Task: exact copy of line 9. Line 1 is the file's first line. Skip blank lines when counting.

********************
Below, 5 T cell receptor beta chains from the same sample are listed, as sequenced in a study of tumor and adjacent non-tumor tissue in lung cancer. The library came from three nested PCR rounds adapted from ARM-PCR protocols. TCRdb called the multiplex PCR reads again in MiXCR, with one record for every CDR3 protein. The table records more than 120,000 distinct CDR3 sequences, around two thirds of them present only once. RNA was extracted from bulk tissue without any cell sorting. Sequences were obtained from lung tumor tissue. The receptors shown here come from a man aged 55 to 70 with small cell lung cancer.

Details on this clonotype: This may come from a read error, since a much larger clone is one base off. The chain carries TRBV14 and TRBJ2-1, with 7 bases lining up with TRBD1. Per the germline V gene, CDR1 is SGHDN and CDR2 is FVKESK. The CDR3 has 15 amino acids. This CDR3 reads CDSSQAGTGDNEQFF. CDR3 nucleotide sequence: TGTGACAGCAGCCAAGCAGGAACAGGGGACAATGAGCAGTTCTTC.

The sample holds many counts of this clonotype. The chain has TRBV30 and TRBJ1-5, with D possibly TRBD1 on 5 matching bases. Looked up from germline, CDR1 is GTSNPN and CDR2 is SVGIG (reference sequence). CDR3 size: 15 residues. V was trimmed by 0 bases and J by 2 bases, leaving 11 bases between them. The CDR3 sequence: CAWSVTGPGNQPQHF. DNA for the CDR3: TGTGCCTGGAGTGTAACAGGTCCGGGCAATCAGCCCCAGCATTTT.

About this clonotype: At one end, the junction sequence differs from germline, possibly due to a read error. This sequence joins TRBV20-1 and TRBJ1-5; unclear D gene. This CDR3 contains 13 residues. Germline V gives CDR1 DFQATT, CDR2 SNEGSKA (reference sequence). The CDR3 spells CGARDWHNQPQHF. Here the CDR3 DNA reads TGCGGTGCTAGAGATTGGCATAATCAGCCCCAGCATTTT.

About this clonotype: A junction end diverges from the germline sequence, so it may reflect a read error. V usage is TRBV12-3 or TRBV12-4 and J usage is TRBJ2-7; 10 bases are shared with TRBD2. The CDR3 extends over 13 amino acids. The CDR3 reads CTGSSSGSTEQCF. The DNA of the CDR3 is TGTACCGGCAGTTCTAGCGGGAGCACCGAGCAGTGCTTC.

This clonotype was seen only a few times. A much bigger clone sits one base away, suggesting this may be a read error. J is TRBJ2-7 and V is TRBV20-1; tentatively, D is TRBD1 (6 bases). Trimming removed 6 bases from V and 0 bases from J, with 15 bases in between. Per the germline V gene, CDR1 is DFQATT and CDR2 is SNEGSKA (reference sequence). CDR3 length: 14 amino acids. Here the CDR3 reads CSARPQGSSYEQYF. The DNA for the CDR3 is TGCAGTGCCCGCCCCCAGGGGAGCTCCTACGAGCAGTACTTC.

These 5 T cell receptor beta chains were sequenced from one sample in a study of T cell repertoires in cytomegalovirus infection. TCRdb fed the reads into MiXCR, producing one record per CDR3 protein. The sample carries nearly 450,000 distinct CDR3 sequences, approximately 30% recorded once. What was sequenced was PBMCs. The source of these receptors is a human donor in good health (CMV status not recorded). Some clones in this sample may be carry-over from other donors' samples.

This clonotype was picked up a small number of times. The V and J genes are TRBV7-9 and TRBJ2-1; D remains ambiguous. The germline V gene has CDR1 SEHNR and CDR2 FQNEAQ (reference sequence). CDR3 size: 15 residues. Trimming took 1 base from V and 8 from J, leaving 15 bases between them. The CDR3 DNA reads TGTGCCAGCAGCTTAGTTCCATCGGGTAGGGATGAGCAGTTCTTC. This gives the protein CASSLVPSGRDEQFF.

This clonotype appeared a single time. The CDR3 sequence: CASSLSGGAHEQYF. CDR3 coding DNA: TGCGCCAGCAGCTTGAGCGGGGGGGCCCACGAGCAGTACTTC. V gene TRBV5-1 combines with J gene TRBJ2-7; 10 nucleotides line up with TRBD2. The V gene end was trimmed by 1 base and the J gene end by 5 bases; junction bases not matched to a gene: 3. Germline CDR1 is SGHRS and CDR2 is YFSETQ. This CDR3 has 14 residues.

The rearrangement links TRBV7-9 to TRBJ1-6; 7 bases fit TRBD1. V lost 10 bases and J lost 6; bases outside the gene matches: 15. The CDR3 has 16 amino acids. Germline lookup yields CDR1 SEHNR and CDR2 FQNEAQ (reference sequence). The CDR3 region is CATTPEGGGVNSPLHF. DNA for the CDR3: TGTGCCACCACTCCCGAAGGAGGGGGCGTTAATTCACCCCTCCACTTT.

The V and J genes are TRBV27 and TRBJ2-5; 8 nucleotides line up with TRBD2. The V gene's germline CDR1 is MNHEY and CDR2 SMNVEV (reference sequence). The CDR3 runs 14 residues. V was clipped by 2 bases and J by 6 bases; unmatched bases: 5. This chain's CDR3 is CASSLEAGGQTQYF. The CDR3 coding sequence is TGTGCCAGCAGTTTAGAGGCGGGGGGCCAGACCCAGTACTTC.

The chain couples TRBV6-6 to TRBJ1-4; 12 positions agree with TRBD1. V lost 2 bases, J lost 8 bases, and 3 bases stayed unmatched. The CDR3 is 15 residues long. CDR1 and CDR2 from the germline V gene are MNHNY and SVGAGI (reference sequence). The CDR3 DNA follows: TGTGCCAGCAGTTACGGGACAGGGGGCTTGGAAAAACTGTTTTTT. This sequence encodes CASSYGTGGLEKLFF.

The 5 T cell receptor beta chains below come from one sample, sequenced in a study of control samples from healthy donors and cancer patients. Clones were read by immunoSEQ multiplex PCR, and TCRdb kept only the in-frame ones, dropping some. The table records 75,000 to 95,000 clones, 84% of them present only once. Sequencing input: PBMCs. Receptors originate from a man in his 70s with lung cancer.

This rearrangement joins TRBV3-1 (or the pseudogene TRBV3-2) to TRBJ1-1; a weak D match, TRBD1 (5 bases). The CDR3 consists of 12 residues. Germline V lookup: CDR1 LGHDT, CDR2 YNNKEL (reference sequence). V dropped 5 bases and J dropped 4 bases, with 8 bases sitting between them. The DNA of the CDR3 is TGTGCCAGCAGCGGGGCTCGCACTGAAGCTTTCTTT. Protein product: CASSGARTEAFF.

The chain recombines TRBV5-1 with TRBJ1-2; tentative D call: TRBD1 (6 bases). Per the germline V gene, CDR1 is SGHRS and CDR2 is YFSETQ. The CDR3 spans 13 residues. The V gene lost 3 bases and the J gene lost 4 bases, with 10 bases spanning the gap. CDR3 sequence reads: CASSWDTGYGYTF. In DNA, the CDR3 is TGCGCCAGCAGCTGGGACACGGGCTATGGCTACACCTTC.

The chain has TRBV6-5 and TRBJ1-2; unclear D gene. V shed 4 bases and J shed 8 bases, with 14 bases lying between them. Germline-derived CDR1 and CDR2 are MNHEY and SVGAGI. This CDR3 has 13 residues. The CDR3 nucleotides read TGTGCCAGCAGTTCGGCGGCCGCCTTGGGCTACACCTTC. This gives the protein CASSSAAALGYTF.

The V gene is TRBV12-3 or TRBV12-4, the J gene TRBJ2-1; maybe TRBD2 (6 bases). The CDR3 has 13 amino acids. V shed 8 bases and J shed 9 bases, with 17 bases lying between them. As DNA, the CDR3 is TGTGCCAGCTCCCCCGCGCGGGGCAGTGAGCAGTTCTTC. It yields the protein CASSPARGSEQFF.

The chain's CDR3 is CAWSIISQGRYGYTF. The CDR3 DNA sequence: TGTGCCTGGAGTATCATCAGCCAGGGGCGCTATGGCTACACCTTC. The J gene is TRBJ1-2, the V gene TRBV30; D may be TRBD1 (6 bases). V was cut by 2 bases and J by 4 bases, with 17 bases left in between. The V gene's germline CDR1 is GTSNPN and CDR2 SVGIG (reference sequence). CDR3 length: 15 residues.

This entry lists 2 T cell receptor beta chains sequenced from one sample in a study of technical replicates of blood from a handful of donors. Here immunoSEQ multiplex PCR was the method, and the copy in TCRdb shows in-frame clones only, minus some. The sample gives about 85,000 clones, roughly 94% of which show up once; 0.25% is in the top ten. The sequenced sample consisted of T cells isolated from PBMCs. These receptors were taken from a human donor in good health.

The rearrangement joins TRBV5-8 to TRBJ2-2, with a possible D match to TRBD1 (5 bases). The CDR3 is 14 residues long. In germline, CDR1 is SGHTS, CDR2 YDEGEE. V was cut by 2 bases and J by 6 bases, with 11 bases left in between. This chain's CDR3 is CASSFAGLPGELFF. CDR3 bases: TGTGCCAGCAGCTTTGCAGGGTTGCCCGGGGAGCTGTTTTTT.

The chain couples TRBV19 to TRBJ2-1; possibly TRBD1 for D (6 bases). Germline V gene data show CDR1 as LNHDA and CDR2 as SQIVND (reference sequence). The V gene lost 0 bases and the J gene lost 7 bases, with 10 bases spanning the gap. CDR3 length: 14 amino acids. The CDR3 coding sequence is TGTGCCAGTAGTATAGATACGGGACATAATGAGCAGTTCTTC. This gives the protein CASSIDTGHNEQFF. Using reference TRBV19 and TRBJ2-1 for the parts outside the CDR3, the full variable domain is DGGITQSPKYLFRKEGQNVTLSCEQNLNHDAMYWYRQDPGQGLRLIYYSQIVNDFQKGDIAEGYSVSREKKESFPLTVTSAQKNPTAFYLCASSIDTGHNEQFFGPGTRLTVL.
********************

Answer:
This clonotype appeared a single time. The CDR3 sequence: CASSLSGGAHEQYF. CDR3 coding DNA: TGCGCCAGCAGCTTGAGCGGGGGGGCCCACGAGCAGTACTTC. V gene TRBV5-1 combines with J gene TRBJ2-7; 10 nucleotides line up with TRBD2. The V gene end was trimmed by 1 base and the J gene end by 5 bases; junction bases not matched to a gene: 3. Germline CDR1 is SGHRS and CDR2 is YFSETQ. This CDR3 has 14 residues.